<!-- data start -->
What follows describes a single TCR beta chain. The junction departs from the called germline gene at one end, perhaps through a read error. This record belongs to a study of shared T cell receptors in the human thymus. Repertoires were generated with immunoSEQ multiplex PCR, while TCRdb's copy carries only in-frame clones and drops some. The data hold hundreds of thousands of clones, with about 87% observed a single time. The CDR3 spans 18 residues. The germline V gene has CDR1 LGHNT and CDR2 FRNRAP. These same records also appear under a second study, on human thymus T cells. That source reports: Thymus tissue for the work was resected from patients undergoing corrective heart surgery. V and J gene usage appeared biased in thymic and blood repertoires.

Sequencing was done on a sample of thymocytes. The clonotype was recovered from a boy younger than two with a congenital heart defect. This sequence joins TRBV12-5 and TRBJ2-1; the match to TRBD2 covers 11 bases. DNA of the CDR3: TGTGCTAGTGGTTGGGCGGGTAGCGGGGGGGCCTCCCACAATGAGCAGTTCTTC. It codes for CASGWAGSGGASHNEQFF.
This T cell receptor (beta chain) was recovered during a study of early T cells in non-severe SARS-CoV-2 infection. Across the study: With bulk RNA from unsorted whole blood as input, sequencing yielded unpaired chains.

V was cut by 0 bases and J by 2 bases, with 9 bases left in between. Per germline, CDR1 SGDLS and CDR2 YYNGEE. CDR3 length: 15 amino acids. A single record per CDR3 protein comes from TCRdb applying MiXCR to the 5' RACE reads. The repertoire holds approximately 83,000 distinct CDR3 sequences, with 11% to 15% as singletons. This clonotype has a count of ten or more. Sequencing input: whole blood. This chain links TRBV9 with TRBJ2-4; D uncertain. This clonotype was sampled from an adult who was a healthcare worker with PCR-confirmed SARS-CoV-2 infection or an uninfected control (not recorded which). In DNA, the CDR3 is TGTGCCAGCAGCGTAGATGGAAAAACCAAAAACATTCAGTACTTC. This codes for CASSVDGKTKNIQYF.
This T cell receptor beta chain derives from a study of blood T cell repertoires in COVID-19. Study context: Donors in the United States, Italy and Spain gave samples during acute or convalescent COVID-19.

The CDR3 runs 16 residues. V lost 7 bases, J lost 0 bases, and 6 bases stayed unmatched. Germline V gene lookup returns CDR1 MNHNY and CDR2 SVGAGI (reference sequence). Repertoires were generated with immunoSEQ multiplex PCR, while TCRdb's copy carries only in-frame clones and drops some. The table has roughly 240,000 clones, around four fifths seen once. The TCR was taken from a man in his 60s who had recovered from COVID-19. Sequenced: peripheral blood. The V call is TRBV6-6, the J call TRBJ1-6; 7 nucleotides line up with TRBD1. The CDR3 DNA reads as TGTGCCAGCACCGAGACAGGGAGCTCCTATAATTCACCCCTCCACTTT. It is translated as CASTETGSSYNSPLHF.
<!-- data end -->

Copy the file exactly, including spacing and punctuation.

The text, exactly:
What follows describes a single TCR beta chain. The junction departs from the called germline gene at one end, perhaps through a read error. This record belongs to a study of shared T cell receptors in the human thymus. Repertoires were generated with immunoSEQ multiplex PCR, while TCRdb's copy carries only in-frame clones and drops some. The data hold hundreds of thousands of clones, with about 87% observed a single time. The CDR3 spans 18 residues. The germline V gene has CDR1 LGHNT and CDR2 FRNRAP. These same records also appear under a second study, on human thymus T cells. That source reports: Thymus tissue for the work was resected from patients undergoing corrective heart surgery. V and J gene usage appeared biased in thymic and blood repertoires.

Sequencing was done on a sample of thymocytes. The clonotype was recovered from a boy younger than two with a congenital heart defect. This sequence joins TRBV12-5 and TRBJ2-1; the match to TRBD2 covers 11 bases. DNA of the CDR3: TGTGCTAGTGGTTGGGCGGGTAGCGGGGGGGCCTCCCACAATGAGCAGTTCTTC. It codes for CASGWAGSGGASHNEQFF.
This T cell receptor (beta chain) was recovered during a study of early T cells in non-severe SARS-CoV-2 infection. Across the study: With bulk RNA from unsorted whole blood as input, sequencing yielded unpaired chains.

V was cut by 0 bases and J by 2 bases, with 9 bases left in between. Per germline, CDR1 SGDLS and CDR2 YYNGEE. CDR3 length: 15 amino acids. A single record per CDR3 protein comes from TCRdb applying MiXCR to the 5' RACE reads. The repertoire holds approximately 83,000 distinct CDR3 sequences, with 11% to 15% as singletons. This clonotype has a count of ten or more. Sequencing input: whole blood. This chain links TRBV9 with TRBJ2-4; D uncertain. This clonotype was sampled from an adult who was a healthcare worker with PCR-confirmed SARS-CoV-2 infection or an uninfected control (not recorded which). In DNA, the CDR3 is TGTGCCAGCAGCGTAGATGGAAAAACCAAAAACATTCAGTACTTC. This codes for CASSVDGKTKNIQYF.
This T cell receptor beta chain derives from a study of blood T cell repertoires in COVID-19. Study context: Donors in the United States, Italy and Spain gave samples during acute or convalescent COVID-19.

The CDR3 runs 16 residues. V lost 7 bases, J lost 0 bases, and 6 bases stayed unmatched. Germline V gene lookup returns CDR1 MNHNY and CDR2 SVGAGI (reference sequence). Repertoires were generated with immunoSEQ multiplex PCR, while TCRdb's copy carries only in-frame clones and drops some. The table has roughly 240,000 clones, around four fifths seen once. The TCR was taken from a man in his 60s who had recovered from COVID-19. Sequenced: peripheral blood. The V call is TRBV6-6, the J call TRBJ1-6; 7 nucleotides line up with TRBD1. The CDR3 DNA reads as TGTGCCAGCACCGAGACAGGGAGCTCCTATAATTCACCCCTCCACTTT. It is translated as CASTETGSSYNSPLHF.